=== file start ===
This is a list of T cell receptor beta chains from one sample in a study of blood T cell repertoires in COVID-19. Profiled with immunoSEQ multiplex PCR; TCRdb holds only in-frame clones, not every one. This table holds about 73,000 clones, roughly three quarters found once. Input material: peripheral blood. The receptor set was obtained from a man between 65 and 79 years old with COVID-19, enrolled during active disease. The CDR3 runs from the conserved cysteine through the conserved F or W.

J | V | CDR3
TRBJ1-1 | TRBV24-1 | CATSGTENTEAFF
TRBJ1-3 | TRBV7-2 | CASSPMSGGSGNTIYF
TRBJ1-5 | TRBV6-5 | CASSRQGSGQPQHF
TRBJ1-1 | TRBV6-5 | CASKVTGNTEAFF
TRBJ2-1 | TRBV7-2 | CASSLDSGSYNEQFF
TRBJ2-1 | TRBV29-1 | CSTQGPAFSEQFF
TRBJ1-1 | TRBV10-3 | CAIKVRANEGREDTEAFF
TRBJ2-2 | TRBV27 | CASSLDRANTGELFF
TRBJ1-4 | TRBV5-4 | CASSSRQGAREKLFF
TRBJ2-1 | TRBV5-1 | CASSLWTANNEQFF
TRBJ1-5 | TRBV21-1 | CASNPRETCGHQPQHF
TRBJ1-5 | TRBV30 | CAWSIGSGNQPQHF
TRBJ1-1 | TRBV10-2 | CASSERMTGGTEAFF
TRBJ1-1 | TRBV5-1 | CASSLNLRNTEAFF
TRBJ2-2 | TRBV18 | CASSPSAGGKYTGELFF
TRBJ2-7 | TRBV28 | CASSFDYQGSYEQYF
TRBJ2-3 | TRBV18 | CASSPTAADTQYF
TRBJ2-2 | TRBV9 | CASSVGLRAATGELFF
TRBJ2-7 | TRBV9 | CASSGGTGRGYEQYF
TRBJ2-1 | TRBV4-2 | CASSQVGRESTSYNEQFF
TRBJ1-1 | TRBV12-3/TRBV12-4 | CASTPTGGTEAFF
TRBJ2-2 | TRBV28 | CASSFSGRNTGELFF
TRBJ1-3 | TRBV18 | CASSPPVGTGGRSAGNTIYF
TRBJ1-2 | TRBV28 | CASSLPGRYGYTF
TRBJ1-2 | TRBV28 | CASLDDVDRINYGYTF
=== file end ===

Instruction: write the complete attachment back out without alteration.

This is a list of T cell receptor beta chains from one sample in a study of blood T cell repertoires in COVID-19. Profiled with immunoSEQ multiplex PCR; TCRdb holds only in-frame clones, not every one. This table holds about 73,000 clones, roughly three quarters found once. Input material: peripheral blood. The receptor set was obtained from a man between 65 and 79 years old with COVID-19, enrolled during active disease. The CDR3 runs from the conserved cysteine through the conserved F or W.

J | V | CDR3
TRBJ1-1 | TRBV24-1 | CATSGTENTEAFF
TRBJ1-3 | TRBV7-2 | CASSPMSGGSGNTIYF
TRBJ1-5 | TRBV6-5 | CASSRQGSGQPQHF
TRBJ1-1 | TRBV6-5 | CASKVTGNTEAFF
TRBJ2-1 | TRBV7-2 | CASSLDSGSYNEQFF
TRBJ2-1 | TRBV29-1 | CSTQGPAFSEQFF
TRBJ1-1 | TRBV10-3 | CAIKVRANEGREDTEAFF
TRBJ2-2 | TRBV27 | CASSLDRANTGELFF
TRBJ1-4 | TRBV5-4 | CASSSRQGAREKLFF
TRBJ2-1 | TRBV5-1 | CASSLWTANNEQFF
TRBJ1-5 | TRBV21-1 | CASNPRETCGHQPQHF
TRBJ1-5 | TRBV30 | CAWSIGSGNQPQHF
TRBJ1-1 | TRBV10-2 | CASSERMTGGTEAFF
TRBJ1-1 | TRBV5-1 | CASSLNLRNTEAFF
TRBJ2-2 | TRBV18 | CASSPSAGGKYTGELFF
TRBJ2-7 | TRBV28 | CASSFDYQGSYEQYF
TRBJ2-3 | TRBV18 | CASSPTAADTQYF
TRBJ2-2 | TRBV9 | CASSVGLRAATGELFF
TRBJ2-7 | TRBV9 | CASSGGTGRGYEQYF
TRBJ2-1 | TRBV4-2 | CASSQVGRESTSYNEQFF
TRBJ1-1 | TRBV12-3/TRBV12-4 | CASTPTGGTEAFF
TRBJ2-2 | TRBV28 | CASSFSGRNTGELFF
TRBJ1-3 | TRBV18 | CASSPPVGTGGRSAGNTIYF
TRBJ1-2 | TRBV28 | CASSLPGRYGYTF
TRBJ1-2 | TRBV28 | CASLDDVDRINYGYTF